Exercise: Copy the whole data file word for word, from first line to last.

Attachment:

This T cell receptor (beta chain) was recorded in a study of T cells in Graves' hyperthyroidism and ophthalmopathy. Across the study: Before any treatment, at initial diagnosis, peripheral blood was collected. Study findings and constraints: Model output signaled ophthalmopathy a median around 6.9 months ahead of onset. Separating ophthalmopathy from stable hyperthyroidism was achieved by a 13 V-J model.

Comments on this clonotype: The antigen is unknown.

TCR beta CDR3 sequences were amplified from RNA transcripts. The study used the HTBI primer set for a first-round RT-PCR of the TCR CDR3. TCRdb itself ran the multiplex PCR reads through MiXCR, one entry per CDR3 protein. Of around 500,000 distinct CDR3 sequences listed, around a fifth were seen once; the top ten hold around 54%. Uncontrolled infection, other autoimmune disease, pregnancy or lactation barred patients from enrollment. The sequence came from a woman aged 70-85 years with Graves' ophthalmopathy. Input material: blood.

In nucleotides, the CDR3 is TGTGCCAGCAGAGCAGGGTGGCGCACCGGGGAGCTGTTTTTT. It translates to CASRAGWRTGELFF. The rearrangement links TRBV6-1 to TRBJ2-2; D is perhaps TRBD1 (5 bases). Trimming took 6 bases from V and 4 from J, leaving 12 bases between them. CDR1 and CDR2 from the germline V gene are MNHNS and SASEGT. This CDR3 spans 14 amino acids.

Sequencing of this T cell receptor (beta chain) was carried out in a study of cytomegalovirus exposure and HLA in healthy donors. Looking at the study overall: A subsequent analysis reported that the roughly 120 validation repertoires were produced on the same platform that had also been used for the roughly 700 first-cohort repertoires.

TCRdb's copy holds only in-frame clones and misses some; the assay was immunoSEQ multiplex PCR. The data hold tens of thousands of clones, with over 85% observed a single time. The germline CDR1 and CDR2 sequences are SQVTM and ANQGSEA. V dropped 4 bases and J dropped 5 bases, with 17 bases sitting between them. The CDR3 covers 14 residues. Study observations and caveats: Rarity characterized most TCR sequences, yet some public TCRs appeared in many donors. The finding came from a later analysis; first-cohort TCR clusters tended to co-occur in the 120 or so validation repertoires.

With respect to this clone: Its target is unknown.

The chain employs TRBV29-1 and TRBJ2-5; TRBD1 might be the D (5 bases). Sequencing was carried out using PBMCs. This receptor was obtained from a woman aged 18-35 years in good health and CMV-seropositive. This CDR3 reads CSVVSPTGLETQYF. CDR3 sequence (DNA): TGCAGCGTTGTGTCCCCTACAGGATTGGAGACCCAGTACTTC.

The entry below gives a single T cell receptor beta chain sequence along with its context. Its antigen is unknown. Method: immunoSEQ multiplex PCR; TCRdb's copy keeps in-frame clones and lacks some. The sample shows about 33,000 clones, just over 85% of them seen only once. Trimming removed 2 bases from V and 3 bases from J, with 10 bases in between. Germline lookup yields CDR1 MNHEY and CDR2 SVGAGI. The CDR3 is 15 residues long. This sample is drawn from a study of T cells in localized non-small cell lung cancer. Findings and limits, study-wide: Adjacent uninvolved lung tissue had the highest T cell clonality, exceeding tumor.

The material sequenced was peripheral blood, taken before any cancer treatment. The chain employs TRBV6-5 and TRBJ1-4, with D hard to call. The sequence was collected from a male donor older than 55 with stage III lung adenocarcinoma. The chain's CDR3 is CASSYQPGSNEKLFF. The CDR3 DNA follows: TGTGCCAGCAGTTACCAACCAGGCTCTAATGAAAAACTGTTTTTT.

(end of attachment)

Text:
This T cell receptor (beta chain) was recorded in a study of T cells in Graves' hyperthyroidism and ophthalmopathy. Across the study: Before any treatment, at initial diagnosis, peripheral blood was collected. Study findings and constraints: Model output signaled ophthalmopathy a median around 6.9 months ahead of onset. Separating ophthalmopathy from stable hyperthyroidism was achieved by a 13 V-J model.

Comments on this clonotype: The antigen is unknown.

TCR beta CDR3 sequences were amplified from RNA transcripts. The study used the HTBI primer set for a first-round RT-PCR of the TCR CDR3. TCRdb itself ran the multiplex PCR reads through MiXCR, one entry per CDR3 protein. Of around 500,000 distinct CDR3 sequences listed, around a fifth were seen once; the top ten hold around 54%. Uncontrolled infection, other autoimmune disease, pregnancy or lactation barred patients from enrollment. The sequence came from a woman aged 70-85 years with Graves' ophthalmopathy. Input material: blood.

In nucleotides, the CDR3 is TGTGCCAGCAGAGCAGGGTGGCGCACCGGGGAGCTGTTTTTT. It translates to CASRAGWRTGELFF. The rearrangement links TRBV6-1 to TRBJ2-2; D is perhaps TRBD1 (5 bases). Trimming took 6 bases from V and 4 from J, leaving 12 bases between them. CDR1 and CDR2 from the germline V gene are MNHNS and SASEGT. This CDR3 spans 14 amino acids.

Sequencing of this T cell receptor (beta chain) was carried out in a study of cytomegalovirus exposure and HLA in healthy donors. Looking at the study overall: A subsequent analysis reported that the roughly 120 validation repertoires were produced on the same platform that had also been used for the roughly 700 first-cohort repertoires.

TCRdb's copy holds only in-frame clones and misses some; the assay was immunoSEQ multiplex PCR. The data hold tens of thousands of clones, with over 85% observed a single time. The germline CDR1 and CDR2 sequences are SQVTM and ANQGSEA. V dropped 4 bases and J dropped 5 bases, with 17 bases sitting between them. The CDR3 covers 14 residues. Study observations and caveats: Rarity characterized most TCR sequences, yet some public TCRs appeared in many donors. The finding came from a later analysis; first-cohort TCR clusters tended to co-occur in the 120 or so validation repertoires.

With respect to this clone: Its target is unknown.

The chain employs TRBV29-1 and TRBJ2-5; TRBD1 might be the D (5 bases). Sequencing was carried out using PBMCs. This receptor was obtained from a woman aged 18-35 years in good health and CMV-seropositive. This CDR3 reads CSVVSPTGLETQYF. CDR3 sequence (DNA): TGCAGCGTTGTGTCCCCTACAGGATTGGAGACCCAGTACTTC.

The entry below gives a single T cell receptor beta chain sequence along with its context. Its antigen is unknown. Method: immunoSEQ multiplex PCR; TCRdb's copy keeps in-frame clones and lacks some. The sample shows about 33,000 clones, just over 85% of them seen only once. Trimming removed 2 bases from V and 3 bases from J, with 10 bases in between. Germline lookup yields CDR1 MNHEY and CDR2 SVGAGI. The CDR3 is 15 residues long. This sample is drawn from a study of T cells in localized non-small cell lung cancer. Findings and limits, study-wide: Adjacent uninvolved lung tissue had the highest T cell clonality, exceeding tumor.

The material sequenced was peripheral blood, taken before any cancer treatment. The chain employs TRBV6-5 and TRBJ1-4, with D hard to call. The sequence was collected from a male donor older than 55 with stage III lung adenocarcinoma. The chain's CDR3 is CASSYQPGSNEKLFF. The CDR3 DNA follows: TGTGCCAGCAGTTACCAACCAGGCTCTAATGAAAAACTGTTTTTT.